This study that was conducted with reference to this reality aimed to define how Islamic marriages realize in virtual environments. We used ethnography that is a new generation research method in this study; the data set was established by participant observation techniques. Research data were obtained by a data collection method called sniper. We also took care of keeping any finding on names or nicks of the users' secrets. Technical failures in findings and contents of users were used as are, not corrected. The answer to the following questions was sought in the study.
AS1: How are traditional codes and religious references transferred to the new media medium?
AS2: Are there any religious rituals that are detached from their real context and transferred to new media?
AS3: Do the expectations of Islamic marriage site users vary by gender?
AS4: With which concerns are Islamic marriage sites used, or are they becoming popular?
AS5: What are the values and norms that affect the use of the sites?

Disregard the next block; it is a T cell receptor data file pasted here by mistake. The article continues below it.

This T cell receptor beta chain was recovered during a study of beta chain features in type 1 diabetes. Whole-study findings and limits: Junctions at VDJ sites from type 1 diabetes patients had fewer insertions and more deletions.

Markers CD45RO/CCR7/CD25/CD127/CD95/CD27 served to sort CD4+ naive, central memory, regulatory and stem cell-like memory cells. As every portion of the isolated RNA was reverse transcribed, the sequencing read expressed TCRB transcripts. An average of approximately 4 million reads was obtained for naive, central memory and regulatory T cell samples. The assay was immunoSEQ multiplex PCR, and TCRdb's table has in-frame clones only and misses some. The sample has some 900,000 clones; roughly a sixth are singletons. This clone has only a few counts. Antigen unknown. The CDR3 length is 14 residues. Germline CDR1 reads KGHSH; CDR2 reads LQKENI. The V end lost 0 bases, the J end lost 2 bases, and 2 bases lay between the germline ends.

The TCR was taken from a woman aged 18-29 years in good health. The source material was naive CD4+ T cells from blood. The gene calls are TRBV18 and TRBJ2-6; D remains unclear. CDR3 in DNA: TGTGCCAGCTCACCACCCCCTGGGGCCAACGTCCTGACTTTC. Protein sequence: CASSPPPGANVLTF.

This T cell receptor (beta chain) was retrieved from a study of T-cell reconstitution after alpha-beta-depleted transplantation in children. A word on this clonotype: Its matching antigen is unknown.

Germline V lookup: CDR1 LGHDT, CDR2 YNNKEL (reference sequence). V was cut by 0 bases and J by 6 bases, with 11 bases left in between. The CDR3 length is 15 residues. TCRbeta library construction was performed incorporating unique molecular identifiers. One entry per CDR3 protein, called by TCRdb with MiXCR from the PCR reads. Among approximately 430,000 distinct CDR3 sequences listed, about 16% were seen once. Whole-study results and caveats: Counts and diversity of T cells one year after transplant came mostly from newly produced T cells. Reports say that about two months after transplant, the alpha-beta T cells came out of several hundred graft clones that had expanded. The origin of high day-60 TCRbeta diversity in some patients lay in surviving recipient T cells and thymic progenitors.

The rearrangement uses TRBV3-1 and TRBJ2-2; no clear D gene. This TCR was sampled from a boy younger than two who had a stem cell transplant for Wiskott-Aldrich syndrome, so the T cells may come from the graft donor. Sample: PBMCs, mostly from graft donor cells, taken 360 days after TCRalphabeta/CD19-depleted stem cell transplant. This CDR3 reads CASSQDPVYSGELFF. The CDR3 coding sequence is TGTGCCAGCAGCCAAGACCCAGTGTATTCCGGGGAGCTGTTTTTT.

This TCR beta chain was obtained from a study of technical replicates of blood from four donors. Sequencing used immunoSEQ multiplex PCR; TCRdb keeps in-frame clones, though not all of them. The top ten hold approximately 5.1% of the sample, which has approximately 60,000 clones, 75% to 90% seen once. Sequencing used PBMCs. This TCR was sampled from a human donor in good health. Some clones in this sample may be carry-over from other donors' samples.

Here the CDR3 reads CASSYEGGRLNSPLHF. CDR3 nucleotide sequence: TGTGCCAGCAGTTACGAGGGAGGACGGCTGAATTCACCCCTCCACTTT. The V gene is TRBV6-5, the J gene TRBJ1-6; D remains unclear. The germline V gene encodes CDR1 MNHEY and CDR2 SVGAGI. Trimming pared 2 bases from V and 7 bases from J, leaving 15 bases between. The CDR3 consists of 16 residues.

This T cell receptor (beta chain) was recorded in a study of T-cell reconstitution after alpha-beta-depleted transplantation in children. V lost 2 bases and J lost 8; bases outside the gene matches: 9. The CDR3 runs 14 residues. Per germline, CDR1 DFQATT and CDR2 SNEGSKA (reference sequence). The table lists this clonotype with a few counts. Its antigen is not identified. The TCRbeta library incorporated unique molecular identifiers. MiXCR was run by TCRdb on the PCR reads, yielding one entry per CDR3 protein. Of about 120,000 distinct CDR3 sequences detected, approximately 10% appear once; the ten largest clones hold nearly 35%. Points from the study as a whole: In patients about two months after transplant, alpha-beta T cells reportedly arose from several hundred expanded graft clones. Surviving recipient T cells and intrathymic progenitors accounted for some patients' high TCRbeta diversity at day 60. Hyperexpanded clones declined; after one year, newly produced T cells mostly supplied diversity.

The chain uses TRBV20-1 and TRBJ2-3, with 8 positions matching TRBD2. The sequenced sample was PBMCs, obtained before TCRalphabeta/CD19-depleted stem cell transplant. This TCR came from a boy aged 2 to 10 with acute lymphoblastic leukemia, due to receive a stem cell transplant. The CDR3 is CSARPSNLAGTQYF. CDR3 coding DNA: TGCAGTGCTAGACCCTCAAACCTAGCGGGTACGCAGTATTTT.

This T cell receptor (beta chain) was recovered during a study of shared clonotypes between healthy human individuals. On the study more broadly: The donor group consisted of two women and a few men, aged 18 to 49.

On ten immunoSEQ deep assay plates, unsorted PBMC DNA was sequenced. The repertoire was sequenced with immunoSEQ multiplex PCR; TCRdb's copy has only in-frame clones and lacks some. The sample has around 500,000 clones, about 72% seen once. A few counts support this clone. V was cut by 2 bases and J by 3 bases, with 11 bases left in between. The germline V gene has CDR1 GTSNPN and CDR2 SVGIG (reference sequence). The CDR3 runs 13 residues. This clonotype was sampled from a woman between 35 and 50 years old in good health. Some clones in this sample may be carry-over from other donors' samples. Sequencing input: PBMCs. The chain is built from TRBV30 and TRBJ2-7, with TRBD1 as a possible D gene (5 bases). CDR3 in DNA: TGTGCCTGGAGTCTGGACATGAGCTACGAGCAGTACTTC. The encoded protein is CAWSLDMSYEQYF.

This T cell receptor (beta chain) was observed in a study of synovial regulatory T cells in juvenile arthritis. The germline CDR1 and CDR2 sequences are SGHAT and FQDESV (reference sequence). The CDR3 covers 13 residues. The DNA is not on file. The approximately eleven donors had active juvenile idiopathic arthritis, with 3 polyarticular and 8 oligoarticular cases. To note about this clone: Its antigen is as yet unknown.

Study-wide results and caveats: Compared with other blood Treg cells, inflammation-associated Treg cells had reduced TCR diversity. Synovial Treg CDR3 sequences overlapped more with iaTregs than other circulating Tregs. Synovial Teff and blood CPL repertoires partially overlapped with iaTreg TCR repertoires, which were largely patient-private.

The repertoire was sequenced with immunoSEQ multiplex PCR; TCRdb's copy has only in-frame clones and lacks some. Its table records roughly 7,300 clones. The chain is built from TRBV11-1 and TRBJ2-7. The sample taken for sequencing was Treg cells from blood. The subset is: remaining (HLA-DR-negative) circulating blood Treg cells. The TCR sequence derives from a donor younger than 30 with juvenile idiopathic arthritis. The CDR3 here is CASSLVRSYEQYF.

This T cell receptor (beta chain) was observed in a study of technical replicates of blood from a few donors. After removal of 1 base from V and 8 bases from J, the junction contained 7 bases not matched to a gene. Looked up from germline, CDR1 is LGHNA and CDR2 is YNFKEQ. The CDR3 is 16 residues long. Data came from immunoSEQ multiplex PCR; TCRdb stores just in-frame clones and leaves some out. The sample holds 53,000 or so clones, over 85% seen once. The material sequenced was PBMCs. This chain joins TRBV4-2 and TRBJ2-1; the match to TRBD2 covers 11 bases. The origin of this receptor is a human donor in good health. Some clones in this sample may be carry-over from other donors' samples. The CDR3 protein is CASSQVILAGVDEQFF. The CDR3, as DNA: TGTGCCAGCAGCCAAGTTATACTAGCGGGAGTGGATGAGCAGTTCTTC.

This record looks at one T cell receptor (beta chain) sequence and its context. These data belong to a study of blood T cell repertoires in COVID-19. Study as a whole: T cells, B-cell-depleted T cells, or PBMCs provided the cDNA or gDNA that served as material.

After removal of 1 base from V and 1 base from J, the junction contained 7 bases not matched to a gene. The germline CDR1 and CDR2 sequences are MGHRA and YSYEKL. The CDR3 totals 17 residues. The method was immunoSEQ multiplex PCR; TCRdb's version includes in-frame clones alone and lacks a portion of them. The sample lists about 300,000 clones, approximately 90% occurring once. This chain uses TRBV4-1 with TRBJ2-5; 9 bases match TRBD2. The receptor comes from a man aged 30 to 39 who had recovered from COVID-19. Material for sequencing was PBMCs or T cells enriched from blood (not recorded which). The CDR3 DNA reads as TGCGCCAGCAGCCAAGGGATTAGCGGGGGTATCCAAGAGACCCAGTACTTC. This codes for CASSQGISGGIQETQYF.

We observed when findings were evaluated that there are common features in both three Islamic sites as well as different features. The minimum requirement for users in both three sites that run by a similar logic is the intent to marry based on Islamic conditions. Both three sites lay bare that they do not serve for purposes such as friendship or flirt. Completing the membership process by an oath and employing a relationship consultant or imam is the explicit evidence of this issue. It is attention-grabbing for religious principles to be a part of new media platforms. Religious references have been digitalized by moving away from its real context. Related findings confirm the 1st and 2nd hypotheses. Expectations and usage practices of users vary. Minimum expectations of female users shape around ‘morals’ concept while male users build their expectations on the concepts of ‘privacy’ and ‘honor’. As is known, the linear relationship between piety and honor is one of the basic foundations of Turkish society. Yet another difference is the motivations of users. For observations, women avert from using real pictures while men use partly real pictures. Illustrations represent female users based on their turban use. Female users explain averting from real pictures by privacy; they also allege that the real picture use is not a thing that husband-to-be wants. Many users explain the reason for marriage in virtual platforms instead of real environments by the motive of staying in halal borders. They emphasize that being together with the opposite sex who is not halal for him is a sin is the reason for them to prefer virtual marriage platforms. The validity of Baudrillard’s opinions has been evidenced one more time when we make a general assessment by considering all these. It is remarkable that establishing the institution of marriage that is equipped by religious and cultural references in virtual platforms which are positioned as if it were real even in Turkish society where religious and cultural codes are so dominant. There is not only a transformation towards virtual; a transfer of several values into digital platforms is the point of question as well.